By Bob Hoffman
While crowds lined up above the south hall at NAB to experience the unveiling of the new Lytro camera, across the hall a packed theatre conference room geeked-out as the curtain was slightly pulled back during a panel on the making of director Jon Favreau’s cinematic wonder, The Jungle Book. Moderated by ICG Magazine editor David Geffner, Oscar-winning VFX supervisor Rob Legato, ASC, along with Jungle Book producer Brigham Taylor and Technicolor master colorist Mike Sowa enchanted the packed room with stories of the making and finishing of the hit film.
Legato first started developing his concepts for “virtual production” techniques on Martin Scorsese’s The Aviator, and shortly thereafter, with James Cameron and his hit Avatar. During the panel, Legato took the audience through a set of short demo clips of various scenes in the film while providing background on the production processes used by cinematographer Bill Pope, ASC, and Favreau to capture the live-action component of the film. Legato pointedly explained that his process is informed by a very traditional analog approach. The development of his thinking is based on a commitment to giving the filmmaking team tools and methodologies that allow them to work within their own particular comfort zones.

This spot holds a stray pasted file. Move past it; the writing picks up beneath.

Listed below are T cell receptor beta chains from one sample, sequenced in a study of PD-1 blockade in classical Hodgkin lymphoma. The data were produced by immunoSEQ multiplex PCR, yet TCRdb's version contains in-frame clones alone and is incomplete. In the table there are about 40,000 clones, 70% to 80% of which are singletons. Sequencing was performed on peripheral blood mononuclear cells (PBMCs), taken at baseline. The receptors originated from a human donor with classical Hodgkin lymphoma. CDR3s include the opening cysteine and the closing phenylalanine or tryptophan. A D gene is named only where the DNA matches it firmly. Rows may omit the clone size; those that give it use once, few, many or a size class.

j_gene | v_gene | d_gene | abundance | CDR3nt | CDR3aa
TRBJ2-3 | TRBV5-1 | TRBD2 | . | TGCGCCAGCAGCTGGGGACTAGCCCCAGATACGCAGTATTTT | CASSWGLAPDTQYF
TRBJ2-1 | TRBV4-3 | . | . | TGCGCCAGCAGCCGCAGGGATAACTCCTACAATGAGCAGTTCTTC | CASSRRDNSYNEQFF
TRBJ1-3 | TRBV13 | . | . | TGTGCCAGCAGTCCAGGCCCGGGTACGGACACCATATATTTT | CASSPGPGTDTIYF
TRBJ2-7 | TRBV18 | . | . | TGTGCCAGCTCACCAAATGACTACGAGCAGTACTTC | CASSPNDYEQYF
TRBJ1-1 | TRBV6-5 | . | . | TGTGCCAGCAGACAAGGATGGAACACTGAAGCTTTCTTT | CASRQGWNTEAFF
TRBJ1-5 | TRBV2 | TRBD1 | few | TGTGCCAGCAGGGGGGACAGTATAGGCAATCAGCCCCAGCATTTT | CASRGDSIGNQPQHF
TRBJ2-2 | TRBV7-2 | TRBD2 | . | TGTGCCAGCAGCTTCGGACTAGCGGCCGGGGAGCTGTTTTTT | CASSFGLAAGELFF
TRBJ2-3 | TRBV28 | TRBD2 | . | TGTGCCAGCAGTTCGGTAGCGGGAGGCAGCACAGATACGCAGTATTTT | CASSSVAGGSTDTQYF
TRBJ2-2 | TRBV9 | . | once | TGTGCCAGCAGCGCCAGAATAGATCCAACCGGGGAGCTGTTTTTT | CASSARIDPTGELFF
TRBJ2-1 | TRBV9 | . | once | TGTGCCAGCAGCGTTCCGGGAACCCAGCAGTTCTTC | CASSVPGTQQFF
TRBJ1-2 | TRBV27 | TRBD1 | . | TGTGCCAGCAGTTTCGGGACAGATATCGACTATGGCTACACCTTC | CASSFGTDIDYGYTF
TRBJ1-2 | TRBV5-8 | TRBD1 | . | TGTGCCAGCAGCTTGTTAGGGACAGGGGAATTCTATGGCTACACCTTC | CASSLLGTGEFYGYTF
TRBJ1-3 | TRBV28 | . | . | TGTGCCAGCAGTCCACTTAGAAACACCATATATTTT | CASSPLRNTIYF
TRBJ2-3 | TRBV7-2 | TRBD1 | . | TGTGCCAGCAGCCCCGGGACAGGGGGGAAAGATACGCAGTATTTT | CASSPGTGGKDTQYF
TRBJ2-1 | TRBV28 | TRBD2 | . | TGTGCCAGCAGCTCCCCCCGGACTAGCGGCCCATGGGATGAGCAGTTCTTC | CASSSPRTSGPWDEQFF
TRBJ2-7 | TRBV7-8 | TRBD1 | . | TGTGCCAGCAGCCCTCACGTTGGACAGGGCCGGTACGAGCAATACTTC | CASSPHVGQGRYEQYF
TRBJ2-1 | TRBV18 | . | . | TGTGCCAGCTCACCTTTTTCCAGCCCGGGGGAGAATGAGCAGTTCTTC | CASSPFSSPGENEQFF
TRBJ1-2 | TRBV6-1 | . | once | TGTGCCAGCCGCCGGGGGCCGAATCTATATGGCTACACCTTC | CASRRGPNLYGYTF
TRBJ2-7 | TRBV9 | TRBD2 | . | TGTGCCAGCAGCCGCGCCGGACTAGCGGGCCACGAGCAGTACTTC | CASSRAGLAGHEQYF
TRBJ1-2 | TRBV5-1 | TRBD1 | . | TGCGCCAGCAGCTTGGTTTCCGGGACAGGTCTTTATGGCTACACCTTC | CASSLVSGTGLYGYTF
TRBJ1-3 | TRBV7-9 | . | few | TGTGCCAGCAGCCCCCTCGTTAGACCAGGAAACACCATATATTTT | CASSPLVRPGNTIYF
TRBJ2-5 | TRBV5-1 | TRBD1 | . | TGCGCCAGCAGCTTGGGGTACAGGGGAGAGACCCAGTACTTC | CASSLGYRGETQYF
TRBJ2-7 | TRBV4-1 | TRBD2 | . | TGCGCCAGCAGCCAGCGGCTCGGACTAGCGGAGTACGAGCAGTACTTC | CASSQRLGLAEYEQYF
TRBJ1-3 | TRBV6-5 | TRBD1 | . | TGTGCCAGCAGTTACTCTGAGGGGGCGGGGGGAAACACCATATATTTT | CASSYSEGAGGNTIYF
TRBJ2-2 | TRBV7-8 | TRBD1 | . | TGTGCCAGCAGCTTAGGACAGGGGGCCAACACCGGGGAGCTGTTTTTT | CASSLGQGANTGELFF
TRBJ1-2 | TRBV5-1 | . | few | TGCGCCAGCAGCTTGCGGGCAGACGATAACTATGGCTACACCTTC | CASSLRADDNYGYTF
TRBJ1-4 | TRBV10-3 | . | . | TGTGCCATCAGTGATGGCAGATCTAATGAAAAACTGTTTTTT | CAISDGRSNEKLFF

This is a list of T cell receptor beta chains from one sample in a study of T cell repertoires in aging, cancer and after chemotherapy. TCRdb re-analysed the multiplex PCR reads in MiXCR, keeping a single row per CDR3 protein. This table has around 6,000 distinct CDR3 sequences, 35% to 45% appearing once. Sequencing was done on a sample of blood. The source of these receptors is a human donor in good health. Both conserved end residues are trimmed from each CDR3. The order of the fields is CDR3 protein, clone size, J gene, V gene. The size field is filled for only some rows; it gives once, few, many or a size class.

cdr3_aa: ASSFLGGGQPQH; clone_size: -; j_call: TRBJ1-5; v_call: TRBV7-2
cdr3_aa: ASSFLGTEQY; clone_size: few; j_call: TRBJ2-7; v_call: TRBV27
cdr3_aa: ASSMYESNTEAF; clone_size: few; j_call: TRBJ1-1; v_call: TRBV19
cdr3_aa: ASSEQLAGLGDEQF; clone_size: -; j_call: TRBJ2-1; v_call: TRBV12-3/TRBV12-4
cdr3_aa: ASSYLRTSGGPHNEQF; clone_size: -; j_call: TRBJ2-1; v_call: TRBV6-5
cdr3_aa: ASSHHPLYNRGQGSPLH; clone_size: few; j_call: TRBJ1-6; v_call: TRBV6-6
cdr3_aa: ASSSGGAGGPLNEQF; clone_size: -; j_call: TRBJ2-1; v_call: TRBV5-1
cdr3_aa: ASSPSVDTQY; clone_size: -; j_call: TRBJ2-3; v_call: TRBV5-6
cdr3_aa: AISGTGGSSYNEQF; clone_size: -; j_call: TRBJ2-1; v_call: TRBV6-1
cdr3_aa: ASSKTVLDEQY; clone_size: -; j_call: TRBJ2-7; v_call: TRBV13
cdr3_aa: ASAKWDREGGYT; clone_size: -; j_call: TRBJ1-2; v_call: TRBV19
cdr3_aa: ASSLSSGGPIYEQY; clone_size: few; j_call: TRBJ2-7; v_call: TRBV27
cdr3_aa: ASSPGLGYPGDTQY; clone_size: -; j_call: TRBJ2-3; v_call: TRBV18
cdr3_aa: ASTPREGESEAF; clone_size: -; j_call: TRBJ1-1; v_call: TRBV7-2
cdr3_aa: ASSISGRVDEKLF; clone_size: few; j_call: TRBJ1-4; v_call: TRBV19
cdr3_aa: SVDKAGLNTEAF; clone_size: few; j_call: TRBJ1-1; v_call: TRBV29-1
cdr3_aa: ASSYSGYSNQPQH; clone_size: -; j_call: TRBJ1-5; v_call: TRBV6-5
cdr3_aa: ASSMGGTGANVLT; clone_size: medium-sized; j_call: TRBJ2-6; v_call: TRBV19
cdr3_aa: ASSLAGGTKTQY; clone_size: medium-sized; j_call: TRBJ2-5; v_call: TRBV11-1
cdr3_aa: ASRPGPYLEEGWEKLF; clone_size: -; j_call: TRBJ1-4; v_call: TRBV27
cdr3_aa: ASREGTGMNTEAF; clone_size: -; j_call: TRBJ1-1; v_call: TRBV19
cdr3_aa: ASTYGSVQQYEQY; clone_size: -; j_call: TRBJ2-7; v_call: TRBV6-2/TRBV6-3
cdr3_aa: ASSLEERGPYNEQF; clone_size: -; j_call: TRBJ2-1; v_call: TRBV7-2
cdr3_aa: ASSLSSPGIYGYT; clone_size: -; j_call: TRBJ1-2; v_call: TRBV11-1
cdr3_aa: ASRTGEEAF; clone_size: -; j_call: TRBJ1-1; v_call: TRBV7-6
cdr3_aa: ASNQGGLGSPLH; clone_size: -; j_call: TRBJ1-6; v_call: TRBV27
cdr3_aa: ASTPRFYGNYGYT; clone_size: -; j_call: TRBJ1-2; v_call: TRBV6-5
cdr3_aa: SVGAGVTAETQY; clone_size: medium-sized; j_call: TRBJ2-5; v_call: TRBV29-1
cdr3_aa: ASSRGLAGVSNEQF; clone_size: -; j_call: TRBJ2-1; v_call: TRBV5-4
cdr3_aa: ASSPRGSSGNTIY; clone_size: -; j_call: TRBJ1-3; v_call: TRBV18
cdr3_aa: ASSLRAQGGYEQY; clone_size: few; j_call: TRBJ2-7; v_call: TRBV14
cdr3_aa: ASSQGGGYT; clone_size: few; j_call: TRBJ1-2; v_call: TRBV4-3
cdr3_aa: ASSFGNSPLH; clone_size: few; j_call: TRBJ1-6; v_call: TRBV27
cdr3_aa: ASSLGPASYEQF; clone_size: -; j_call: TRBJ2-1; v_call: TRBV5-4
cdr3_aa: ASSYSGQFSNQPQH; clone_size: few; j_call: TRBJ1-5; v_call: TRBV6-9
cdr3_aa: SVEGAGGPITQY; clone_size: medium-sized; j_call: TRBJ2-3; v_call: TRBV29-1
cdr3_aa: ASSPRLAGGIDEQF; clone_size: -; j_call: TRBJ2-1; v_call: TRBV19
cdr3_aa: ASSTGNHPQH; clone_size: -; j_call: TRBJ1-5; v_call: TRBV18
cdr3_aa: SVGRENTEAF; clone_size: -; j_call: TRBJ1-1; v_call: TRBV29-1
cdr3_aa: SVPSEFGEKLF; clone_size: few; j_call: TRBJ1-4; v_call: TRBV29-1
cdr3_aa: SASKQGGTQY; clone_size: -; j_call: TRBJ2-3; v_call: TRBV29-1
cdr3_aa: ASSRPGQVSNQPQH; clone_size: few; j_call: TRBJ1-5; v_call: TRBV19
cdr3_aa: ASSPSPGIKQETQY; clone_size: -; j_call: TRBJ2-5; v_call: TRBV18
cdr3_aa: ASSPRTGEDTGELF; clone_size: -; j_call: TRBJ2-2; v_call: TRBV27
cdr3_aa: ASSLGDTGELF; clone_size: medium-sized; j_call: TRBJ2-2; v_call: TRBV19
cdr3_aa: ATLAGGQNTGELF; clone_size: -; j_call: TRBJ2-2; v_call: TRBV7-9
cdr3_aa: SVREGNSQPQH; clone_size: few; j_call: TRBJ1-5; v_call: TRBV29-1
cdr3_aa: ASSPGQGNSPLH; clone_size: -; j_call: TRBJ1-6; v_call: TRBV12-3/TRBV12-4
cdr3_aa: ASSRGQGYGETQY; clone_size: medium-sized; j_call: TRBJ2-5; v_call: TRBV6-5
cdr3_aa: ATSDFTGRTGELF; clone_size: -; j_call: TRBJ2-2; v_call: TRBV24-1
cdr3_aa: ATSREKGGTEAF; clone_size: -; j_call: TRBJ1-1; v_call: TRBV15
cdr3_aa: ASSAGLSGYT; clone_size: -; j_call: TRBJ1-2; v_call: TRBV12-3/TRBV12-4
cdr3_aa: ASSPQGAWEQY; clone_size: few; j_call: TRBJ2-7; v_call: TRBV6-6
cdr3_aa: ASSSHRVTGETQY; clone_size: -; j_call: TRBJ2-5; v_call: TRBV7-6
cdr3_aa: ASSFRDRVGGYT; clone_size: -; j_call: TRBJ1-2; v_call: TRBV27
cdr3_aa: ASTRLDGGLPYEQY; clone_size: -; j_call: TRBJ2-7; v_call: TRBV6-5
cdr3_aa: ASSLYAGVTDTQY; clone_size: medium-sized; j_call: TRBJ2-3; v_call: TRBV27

They may be working in a virtual environment, but Favreau’s wonderful touch is brilliantly demonstrated by the performance of 12-year-old Neel Sethi on his theatrical debut feature. Geffner noted more than once that “the emotional stakes are so well done you get involved emotionally” — without any notion of the technical complexity underlying the narrative. One other area noted by Legato and Sowa was the myriad of theatrical-HDR deliverables for The Jungle Book, including up to 14-foot lamberts for the 3D presentation. This film, and presentation, was just another clear indicator that HDR is a clear differentiator that audiences are clamoring for.
Bob Hoffman works at Technicolor in Hollywood.